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CRUEL TO THE LAST DROP: Exotic Animal Cafés Featuring Otters, Lizards and Owls Raise Alarms

The number of exotic animal cafés has grown rapidly, notably in Japan. More than 60 opened between 2011 and 2018. Some of the shops even offer animals for sale.

DANIELLE BEURTEAUX: Coffee shops where patrons can cuddle with a cat or pet a dog have sprung up in cities around the world in recent years. But some venues have gone beyond typical domesticated pets… Sharne McMillan… happened to be researching a rare Eurasian otter population for her Ph.D. at the University of Hong Kong… and heard about otter cafés… Her interest was piqued, so she investigated further. She found that babies of a different species than she studied, Asian small-clawed otters, could be bottle-fed or walked on leashes at some cafés, while adult otters might be available to play with or feed…

McMillan was concerned because the small-clawed otter is designated as vulnerable on the International Union for Conservation of Nature’s (IUCN’s) Red List, which tracks the extinction risk of thousands of species… And the issue is not limited to otters. In follow-up research covering a broader swath of Asia and published this fall in Conservation Letters, she and her co-authors found these cafés keep a broad range of exotic animals, from iguanas to owls to raccoons. The businesses “influence the accessibility and exposure of these exotic species to the visitors” and thus could fuel the overall exotic pet trade, McMillan says…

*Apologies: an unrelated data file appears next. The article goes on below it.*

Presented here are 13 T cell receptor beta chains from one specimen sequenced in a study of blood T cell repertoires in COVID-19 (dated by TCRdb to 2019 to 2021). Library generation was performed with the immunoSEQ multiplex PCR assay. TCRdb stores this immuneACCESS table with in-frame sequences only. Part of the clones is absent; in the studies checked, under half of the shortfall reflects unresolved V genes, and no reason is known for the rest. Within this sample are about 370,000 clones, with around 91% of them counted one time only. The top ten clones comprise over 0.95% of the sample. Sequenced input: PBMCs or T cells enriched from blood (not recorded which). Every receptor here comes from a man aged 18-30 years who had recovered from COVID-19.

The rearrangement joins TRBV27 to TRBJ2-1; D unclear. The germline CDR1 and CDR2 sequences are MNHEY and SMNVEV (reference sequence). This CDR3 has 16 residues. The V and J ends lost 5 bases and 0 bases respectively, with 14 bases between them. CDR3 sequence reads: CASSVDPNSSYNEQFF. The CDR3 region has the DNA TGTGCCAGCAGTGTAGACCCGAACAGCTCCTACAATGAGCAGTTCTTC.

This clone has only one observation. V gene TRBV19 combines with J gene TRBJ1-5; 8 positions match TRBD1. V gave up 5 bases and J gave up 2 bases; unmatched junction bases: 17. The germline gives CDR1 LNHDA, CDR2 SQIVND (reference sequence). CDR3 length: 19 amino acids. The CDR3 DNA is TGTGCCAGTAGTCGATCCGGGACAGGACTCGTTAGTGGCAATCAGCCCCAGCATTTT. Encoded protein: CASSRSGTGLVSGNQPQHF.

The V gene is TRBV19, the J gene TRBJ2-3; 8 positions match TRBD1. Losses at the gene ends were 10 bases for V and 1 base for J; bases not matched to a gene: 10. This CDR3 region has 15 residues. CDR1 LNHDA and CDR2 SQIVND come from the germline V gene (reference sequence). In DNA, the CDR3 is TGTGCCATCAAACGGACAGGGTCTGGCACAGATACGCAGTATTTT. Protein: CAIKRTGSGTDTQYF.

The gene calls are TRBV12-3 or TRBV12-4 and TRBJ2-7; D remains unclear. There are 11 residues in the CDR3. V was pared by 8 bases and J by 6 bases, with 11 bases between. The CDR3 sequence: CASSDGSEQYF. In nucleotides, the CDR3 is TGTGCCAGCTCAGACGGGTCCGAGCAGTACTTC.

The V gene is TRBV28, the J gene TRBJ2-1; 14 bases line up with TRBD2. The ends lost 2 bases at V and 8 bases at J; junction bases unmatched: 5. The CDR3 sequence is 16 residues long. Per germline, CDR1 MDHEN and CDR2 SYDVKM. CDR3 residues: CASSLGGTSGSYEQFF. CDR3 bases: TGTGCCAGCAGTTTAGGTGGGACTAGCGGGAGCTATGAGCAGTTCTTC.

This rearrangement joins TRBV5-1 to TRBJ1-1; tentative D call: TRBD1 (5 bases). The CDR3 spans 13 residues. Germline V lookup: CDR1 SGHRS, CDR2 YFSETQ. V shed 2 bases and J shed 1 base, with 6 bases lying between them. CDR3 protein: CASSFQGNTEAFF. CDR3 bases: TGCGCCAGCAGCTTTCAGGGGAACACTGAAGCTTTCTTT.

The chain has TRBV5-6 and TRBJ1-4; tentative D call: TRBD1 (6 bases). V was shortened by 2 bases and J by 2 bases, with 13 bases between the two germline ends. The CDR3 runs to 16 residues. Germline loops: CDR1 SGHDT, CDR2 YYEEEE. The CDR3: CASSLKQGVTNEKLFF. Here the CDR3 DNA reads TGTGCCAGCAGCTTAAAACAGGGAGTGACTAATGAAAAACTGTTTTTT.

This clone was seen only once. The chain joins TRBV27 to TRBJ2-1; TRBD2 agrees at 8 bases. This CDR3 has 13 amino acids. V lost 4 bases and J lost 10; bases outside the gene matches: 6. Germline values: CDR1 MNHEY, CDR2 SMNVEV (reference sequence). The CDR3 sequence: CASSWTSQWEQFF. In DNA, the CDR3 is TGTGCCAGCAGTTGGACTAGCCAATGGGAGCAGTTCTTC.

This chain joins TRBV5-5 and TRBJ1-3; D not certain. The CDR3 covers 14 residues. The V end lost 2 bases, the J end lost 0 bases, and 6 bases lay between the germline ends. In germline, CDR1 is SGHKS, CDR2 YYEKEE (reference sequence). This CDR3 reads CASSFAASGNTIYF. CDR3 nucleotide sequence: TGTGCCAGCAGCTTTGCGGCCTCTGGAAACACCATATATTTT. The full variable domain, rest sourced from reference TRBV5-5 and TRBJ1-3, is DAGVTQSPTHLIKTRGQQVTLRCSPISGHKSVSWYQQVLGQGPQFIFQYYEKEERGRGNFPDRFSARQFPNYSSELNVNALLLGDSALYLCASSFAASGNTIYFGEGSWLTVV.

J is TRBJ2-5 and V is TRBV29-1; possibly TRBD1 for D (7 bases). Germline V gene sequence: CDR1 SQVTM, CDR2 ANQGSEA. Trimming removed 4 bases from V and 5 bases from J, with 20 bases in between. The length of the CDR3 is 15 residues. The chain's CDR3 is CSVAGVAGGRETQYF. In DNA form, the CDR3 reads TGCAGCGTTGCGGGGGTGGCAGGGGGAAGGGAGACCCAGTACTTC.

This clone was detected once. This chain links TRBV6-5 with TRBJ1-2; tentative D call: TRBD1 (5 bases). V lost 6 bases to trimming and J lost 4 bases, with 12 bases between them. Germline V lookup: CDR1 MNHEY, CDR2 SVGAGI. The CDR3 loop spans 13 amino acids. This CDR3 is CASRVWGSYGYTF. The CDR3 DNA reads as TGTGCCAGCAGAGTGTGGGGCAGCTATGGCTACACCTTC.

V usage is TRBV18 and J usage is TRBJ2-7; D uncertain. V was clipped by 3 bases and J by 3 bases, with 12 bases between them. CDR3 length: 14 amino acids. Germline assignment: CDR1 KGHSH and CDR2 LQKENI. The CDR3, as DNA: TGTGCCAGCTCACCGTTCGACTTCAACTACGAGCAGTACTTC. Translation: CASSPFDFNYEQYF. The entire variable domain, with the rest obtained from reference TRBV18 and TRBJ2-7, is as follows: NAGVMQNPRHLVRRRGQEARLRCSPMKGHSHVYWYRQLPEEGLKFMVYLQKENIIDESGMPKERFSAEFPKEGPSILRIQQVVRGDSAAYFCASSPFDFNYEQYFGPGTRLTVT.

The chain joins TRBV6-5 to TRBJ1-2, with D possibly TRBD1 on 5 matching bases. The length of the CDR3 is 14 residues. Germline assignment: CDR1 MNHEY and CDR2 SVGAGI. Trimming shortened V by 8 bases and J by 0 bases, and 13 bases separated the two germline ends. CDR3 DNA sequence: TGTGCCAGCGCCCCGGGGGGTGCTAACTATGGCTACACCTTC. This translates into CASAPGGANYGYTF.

To find these cafés, the researchers did online keyword searches, using English and local languages, in 10 regions in Asia. Of the 406 shops they turned up, 27 percent advertised having exotic animals encompassing 252 species of mammals, reptiles and birds… Some of the shops even offer animals for sale. McMillan’s research shows the number of these cafés has grown rapidly, notably in Japan, where more than 60 opened between 2011 and 2018. (Japan’s Ministry of the Environment did not respond to requests for comment.)

Elsewhere, those in search of an unusual coffee break can also hang with water lizards in Vietnam, prairie dogs in Thailand and African grey parrots in South Korea. The IUCN already considers all of these animals to be under threat from the pet trade… Brett Scheffers, a conservation biologist at the University of Florida, who was not involved with the study, agrees these cafés could normalize exotic animals as pets and help raise demand. “There’s lots of misconceptions that these animals are domesticated,” he says. “Fundamentally, they are not”…

It is also unclear where cafés are obtaining their animals. Some claim to get them from legitimate captive breeders, McMillan says. But research by the nonprofit conservation group TRAFFIC found that, at least in the case of otters, they are part of the illegal wildlife trade… Animal sourcing is a very “blurry area,” McMillan says. “We need to be thinking about that. Where are these animals coming from? How are they being impacted? And how does it link into the broader exotic pet trade issue?”…

There is also the possibility that café animals could escape—or be dumped or abandoned—and establish invasive populations, both McMillan and Scheffers say… At least three of the species McMillan found in cafés are highly invasive—and 45 of the 406 cafés her search found had closed—raising questions about the fate of those animals. There is also the risk of diseases being transmitted to native animal populations—and, in some cases, to humans. The wildlife trade contributed to the spread of the H5N1 virus, monkeypox and other diseases, according to a 2007 study in the Journal of Wildlife Diseases. SOURCE…

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